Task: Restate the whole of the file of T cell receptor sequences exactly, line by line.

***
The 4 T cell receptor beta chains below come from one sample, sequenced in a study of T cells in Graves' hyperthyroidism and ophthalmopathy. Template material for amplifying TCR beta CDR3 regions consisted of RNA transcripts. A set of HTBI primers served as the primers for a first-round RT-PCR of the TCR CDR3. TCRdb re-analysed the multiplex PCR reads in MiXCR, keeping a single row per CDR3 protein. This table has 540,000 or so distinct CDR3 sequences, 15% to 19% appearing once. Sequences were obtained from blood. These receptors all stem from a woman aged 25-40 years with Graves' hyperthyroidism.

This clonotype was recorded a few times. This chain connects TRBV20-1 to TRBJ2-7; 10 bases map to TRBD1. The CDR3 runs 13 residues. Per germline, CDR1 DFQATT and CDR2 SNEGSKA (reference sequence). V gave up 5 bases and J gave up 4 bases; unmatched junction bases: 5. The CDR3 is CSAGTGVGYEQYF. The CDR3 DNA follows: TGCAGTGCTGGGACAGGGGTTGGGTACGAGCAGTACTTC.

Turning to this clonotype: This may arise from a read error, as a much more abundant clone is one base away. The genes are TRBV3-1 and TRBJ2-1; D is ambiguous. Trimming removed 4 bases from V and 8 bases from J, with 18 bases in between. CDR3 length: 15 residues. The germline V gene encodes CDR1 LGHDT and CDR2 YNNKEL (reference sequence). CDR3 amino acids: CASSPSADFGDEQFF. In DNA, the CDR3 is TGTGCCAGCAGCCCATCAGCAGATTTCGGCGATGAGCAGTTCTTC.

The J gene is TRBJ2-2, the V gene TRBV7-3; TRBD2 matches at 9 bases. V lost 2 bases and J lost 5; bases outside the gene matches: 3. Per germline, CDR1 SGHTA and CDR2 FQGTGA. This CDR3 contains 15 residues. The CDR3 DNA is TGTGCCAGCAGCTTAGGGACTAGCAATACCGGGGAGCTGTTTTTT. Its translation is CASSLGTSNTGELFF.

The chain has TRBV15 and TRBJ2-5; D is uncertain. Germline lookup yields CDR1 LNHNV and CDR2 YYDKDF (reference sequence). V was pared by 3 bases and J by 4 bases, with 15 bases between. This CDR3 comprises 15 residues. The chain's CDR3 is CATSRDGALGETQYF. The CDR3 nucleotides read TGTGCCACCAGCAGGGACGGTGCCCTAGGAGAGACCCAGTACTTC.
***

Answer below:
The 4 T cell receptor beta chains below come from one sample, sequenced in a study of T cells in Graves' hyperthyroidism and ophthalmopathy. Template material for amplifying TCR beta CDR3 regions consisted of RNA transcripts. A set of HTBI primers served as the primers for a first-round RT-PCR of the TCR CDR3. TCRdb re-analysed the multiplex PCR reads in MiXCR, keeping a single row per CDR3 protein. This table has 540,000 or so distinct CDR3 sequences, 15% to 19% appearing once. Sequences were obtained from blood. These receptors all stem from a woman aged 25-40 years with Graves' hyperthyroidism.

This clonotype was recorded a few times. This chain connects TRBV20-1 to TRBJ2-7; 10 bases map to TRBD1. The CDR3 runs 13 residues. Per germline, CDR1 DFQATT and CDR2 SNEGSKA (reference sequence). V gave up 5 bases and J gave up 4 bases; unmatched junction bases: 5. The CDR3 is CSAGTGVGYEQYF. The CDR3 DNA follows: TGCAGTGCTGGGACAGGGGTTGGGTACGAGCAGTACTTC.

Turning to this clonotype: This may arise from a read error, as a much more abundant clone is one base away. The genes are TRBV3-1 and TRBJ2-1; D is ambiguous. Trimming removed 4 bases from V and 8 bases from J, with 18 bases in between. CDR3 length: 15 residues. The germline V gene encodes CDR1 LGHDT and CDR2 YNNKEL (reference sequence). CDR3 amino acids: CASSPSADFGDEQFF. In DNA, the CDR3 is TGTGCCAGCAGCCCATCAGCAGATTTCGGCGATGAGCAGTTCTTC.

The J gene is TRBJ2-2, the V gene TRBV7-3; TRBD2 matches at 9 bases. V lost 2 bases and J lost 5; bases outside the gene matches: 3. Per germline, CDR1 SGHTA and CDR2 FQGTGA. This CDR3 contains 15 residues. The CDR3 DNA is TGTGCCAGCAGCTTAGGGACTAGCAATACCGGGGAGCTGTTTTTT. Its translation is CASSLGTSNTGELFF.

The chain has TRBV15 and TRBJ2-5; D is uncertain. Germline lookup yields CDR1 LNHNV and CDR2 YYDKDF (reference sequence). V was pared by 3 bases and J by 4 bases, with 15 bases between. This CDR3 comprises 15 residues. The chain's CDR3 is CATSRDGALGETQYF. The CDR3 nucleotides read TGTGCCACCAGCAGGGACGGTGCCCTAGGAGAGACCCAGTACTTC.